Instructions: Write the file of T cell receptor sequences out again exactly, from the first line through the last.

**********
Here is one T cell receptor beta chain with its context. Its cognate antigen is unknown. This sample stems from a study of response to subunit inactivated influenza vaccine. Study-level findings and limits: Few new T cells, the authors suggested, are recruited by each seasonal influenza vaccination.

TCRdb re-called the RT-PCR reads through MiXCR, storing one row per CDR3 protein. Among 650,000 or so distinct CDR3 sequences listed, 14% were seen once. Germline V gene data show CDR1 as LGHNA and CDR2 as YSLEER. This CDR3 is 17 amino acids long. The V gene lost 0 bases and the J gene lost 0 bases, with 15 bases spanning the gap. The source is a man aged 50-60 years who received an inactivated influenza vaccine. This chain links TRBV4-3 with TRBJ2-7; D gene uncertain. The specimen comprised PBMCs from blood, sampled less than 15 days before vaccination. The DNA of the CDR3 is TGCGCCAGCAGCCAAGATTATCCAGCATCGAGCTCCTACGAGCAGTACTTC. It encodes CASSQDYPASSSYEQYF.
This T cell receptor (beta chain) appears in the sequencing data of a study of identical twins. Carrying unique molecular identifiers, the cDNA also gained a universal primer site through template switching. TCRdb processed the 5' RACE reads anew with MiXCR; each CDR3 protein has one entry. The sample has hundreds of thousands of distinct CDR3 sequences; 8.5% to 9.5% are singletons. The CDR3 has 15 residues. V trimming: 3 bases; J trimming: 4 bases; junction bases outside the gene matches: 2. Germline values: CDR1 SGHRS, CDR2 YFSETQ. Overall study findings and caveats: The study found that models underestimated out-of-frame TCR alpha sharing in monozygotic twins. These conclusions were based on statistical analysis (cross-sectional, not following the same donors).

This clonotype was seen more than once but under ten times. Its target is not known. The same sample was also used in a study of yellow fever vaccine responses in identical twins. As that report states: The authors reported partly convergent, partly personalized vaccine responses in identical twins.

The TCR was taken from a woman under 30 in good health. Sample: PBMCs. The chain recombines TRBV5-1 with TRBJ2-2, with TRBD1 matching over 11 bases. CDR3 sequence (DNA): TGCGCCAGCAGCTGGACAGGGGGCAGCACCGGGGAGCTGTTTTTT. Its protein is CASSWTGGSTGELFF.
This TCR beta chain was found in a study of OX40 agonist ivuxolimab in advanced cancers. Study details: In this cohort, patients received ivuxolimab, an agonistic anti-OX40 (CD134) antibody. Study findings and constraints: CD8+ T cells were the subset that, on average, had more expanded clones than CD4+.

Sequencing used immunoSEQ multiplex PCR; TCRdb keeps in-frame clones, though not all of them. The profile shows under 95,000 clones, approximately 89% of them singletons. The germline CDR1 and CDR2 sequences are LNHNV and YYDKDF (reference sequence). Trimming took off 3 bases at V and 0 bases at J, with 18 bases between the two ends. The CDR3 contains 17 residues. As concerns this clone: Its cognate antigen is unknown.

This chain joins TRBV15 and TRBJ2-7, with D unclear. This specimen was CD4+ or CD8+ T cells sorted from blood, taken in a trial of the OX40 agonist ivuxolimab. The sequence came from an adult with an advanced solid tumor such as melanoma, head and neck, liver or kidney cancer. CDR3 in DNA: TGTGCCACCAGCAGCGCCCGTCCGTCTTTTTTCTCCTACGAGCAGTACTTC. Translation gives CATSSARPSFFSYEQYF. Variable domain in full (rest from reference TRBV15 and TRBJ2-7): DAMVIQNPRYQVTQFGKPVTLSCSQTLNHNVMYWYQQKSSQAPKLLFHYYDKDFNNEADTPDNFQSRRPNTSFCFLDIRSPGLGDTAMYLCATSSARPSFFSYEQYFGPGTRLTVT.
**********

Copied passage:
Here is one T cell receptor beta chain with its context. Its cognate antigen is unknown. This sample stems from a study of response to subunit inactivated influenza vaccine. Study-level findings and limits: Few new T cells, the authors suggested, are recruited by each seasonal influenza vaccination.

TCRdb re-called the RT-PCR reads through MiXCR, storing one row per CDR3 protein. Among 650,000 or so distinct CDR3 sequences listed, 14% were seen once. Germline V gene data show CDR1 as LGHNA and CDR2 as YSLEER. This CDR3 is 17 amino acids long. The V gene lost 0 bases and the J gene lost 0 bases, with 15 bases spanning the gap. The source is a man aged 50-60 years who received an inactivated influenza vaccine. This chain links TRBV4-3 with TRBJ2-7; D gene uncertain. The specimen comprised PBMCs from blood, sampled less than 15 days before vaccination. The DNA of the CDR3 is TGCGCCAGCAGCCAAGATTATCCAGCATCGAGCTCCTACGAGCAGTACTTC. It encodes CASSQDYPASSSYEQYF.
This T cell receptor (beta chain) appears in the sequencing data of a study of identical twins. Carrying unique molecular identifiers, the cDNA also gained a universal primer site through template switching. TCRdb processed the 5' RACE reads anew with MiXCR; each CDR3 protein has one entry. The sample has hundreds of thousands of distinct CDR3 sequences; 8.5% to 9.5% are singletons. The CDR3 has 15 residues. V trimming: 3 bases; J trimming: 4 bases; junction bases outside the gene matches: 2. Germline values: CDR1 SGHRS, CDR2 YFSETQ. Overall study findings and caveats: The study found that models underestimated out-of-frame TCR alpha sharing in monozygotic twins. These conclusions were based on statistical analysis (cross-sectional, not following the same donors).

This clonotype was seen more than once but under ten times. Its target is not known. The same sample was also used in a study of yellow fever vaccine responses in identical twins. As that report states: The authors reported partly convergent, partly personalized vaccine responses in identical twins.

The TCR was taken from a woman under 30 in good health. Sample: PBMCs. The chain recombines TRBV5-1 with TRBJ2-2, with TRBD1 matching over 11 bases. CDR3 sequence (DNA): TGCGCCAGCAGCTGGACAGGGGGCAGCACCGGGGAGCTGTTTTTT. Its protein is CASSWTGGSTGELFF.
This TCR beta chain was found in a study of OX40 agonist ivuxolimab in advanced cancers. Study details: In this cohort, patients received ivuxolimab, an agonistic anti-OX40 (CD134) antibody. Study findings and constraints: CD8+ T cells were the subset that, on average, had more expanded clones than CD4+.

Sequencing used immunoSEQ multiplex PCR; TCRdb keeps in-frame clones, though not all of them. The profile shows under 95,000 clones, approximately 89% of them singletons. The germline CDR1 and CDR2 sequences are LNHNV and YYDKDF (reference sequence). Trimming took off 3 bases at V and 0 bases at J, with 18 bases between the two ends. The CDR3 contains 17 residues. As concerns this clone: Its cognate antigen is unknown.

This chain joins TRBV15 and TRBJ2-7, with D unclear. This specimen was CD4+ or CD8+ T cells sorted from blood, taken in a trial of the OX40 agonist ivuxolimab. The sequence came from an adult with an advanced solid tumor such as melanoma, head and neck, liver or kidney cancer. CDR3 in DNA: TGTGCCACCAGCAGCGCCCGTCCGTCTTTTTTCTCCTACGAGCAGTACTTC. Translation gives CATSSARPSFFSYEQYF. Variable domain in full (rest from reference TRBV15 and TRBJ2-7): DAMVIQNPRYQVTQFGKPVTLSCSQTLNHNVMYWYQQKSSQAPKLLFHYYDKDFNNEADTPDNFQSRRPNTSFCFLDIRSPGLGDTAMYLCATSSARPSFFSYEQYFGPGTRLTVT.